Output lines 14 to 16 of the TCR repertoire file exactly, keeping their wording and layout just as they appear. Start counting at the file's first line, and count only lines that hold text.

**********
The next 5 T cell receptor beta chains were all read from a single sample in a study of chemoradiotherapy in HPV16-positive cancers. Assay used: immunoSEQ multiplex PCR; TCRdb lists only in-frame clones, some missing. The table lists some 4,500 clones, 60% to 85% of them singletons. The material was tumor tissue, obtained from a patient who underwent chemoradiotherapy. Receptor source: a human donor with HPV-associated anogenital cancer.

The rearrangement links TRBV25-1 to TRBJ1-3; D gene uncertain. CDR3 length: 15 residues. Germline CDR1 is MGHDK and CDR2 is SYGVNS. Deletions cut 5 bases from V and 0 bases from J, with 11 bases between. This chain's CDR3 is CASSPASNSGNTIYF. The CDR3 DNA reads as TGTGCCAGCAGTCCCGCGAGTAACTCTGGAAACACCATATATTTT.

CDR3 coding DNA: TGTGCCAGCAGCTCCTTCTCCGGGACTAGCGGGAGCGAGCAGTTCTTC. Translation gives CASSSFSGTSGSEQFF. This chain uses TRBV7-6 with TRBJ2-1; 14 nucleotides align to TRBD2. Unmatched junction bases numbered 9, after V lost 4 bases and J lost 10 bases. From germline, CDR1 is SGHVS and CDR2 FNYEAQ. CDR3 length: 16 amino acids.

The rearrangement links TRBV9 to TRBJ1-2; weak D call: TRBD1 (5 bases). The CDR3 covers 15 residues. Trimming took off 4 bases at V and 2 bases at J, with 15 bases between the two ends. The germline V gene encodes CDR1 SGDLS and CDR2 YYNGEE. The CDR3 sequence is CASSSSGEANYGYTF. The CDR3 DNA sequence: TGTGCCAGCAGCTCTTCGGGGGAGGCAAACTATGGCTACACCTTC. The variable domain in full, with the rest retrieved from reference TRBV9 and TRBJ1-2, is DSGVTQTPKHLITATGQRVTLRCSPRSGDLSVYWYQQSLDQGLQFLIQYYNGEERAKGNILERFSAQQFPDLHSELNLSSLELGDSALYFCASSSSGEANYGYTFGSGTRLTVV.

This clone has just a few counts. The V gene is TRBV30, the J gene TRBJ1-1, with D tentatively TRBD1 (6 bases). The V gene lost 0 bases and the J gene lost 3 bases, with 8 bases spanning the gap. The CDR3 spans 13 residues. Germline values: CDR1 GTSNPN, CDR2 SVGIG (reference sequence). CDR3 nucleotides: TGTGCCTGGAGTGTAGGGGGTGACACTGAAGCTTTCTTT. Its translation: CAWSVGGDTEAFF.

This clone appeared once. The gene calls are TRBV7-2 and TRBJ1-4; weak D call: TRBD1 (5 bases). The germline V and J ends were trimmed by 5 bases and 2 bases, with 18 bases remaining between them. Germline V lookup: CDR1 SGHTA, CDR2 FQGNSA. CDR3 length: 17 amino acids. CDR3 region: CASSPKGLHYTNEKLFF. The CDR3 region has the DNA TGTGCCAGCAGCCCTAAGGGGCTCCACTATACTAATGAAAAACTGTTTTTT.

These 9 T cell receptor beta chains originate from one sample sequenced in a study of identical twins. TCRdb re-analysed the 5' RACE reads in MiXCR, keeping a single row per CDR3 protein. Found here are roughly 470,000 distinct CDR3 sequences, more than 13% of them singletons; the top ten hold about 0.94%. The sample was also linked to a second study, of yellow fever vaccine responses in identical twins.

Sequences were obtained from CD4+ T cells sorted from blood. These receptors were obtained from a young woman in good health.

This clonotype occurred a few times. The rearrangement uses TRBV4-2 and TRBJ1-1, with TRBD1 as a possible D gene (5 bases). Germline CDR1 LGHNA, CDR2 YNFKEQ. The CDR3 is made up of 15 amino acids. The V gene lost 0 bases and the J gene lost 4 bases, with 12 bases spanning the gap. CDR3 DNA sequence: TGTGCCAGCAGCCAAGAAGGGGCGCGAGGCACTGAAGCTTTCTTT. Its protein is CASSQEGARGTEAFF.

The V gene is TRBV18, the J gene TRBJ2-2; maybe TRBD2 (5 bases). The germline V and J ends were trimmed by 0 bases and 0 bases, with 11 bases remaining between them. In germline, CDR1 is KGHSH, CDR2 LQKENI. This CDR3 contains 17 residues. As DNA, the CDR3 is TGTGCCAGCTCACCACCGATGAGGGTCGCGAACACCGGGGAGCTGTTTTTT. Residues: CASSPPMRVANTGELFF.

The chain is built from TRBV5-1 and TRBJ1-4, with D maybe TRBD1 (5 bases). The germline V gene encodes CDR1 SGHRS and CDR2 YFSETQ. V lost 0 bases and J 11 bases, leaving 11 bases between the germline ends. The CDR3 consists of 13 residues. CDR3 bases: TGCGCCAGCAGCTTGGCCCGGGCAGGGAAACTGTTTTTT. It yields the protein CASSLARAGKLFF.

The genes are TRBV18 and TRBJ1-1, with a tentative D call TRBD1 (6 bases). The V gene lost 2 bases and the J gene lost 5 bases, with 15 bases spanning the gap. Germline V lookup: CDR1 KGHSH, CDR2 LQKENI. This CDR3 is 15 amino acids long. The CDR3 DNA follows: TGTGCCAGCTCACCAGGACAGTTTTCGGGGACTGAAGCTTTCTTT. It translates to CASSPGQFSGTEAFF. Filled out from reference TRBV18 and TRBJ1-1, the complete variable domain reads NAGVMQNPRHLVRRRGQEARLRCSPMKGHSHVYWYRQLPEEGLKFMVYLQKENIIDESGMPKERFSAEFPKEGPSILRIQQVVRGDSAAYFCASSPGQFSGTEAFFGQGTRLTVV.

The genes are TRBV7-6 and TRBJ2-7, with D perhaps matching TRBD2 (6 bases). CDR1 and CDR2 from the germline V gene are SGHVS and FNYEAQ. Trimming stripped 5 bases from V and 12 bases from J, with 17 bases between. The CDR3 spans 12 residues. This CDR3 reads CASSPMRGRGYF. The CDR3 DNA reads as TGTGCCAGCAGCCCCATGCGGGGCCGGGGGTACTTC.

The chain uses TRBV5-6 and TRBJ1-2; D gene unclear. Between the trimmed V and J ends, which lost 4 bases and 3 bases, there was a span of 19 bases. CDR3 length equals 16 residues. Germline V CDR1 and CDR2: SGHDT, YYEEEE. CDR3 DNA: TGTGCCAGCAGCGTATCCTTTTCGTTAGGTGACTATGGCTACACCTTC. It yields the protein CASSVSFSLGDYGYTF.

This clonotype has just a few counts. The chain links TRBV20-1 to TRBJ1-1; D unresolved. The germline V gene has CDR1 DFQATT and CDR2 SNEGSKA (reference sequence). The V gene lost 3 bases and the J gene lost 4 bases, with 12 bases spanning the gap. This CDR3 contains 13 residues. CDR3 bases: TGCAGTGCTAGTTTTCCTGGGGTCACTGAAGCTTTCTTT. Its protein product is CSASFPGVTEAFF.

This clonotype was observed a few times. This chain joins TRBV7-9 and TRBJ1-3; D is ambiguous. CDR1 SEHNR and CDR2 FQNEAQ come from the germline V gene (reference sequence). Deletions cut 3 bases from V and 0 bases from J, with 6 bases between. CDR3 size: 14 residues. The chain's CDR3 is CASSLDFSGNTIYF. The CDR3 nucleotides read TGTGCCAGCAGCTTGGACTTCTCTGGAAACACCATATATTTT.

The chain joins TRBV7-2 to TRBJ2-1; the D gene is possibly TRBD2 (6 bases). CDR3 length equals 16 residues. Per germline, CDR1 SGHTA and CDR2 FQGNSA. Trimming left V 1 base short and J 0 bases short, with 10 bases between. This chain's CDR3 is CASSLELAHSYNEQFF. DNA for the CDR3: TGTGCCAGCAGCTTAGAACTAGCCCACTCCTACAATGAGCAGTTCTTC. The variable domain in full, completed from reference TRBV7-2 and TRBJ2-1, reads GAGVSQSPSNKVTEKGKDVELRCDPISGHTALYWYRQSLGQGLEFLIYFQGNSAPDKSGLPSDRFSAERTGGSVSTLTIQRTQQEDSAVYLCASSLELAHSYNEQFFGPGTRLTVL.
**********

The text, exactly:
The chain uses TRBV5-6 and TRBJ1-2; D gene unclear. Between the trimmed V and J ends, which lost 4 bases and 3 bases, there was a span of 19 bases. CDR3 length equals 16 residues. Germline V CDR1 and CDR2: SGHDT, YYEEEE. CDR3 DNA: TGTGCCAGCAGCGTATCCTTTTCGTTAGGTGACTATGGCTACACCTTC. It yields the protein CASSVSFSLGDYGYTF.

This clonotype has just a few counts. The chain links TRBV20-1 to TRBJ1-1; D unresolved. The germline V gene has CDR1 DFQATT and CDR2 SNEGSKA (reference sequence). The V gene lost 3 bases and the J gene lost 4 bases, with 12 bases spanning the gap. This CDR3 contains 13 residues. CDR3 bases: TGCAGTGCTAGTTTTCCTGGGGTCACTGAAGCTTTCTTT. Its protein product is CSASFPGVTEAFF.

This clonotype was observed a few times. This chain joins TRBV7-9 and TRBJ1-3; D is ambiguous. CDR1 SEHNR and CDR2 FQNEAQ come from the germline V gene (reference sequence). Deletions cut 3 bases from V and 0 bases from J, with 6 bases between. CDR3 size: 14 residues. The chain's CDR3 is CASSLDFSGNTIYF. The CDR3 nucleotides read TGTGCCAGCAGCTTGGACTTCTCTGGAAACACCATATATTTT.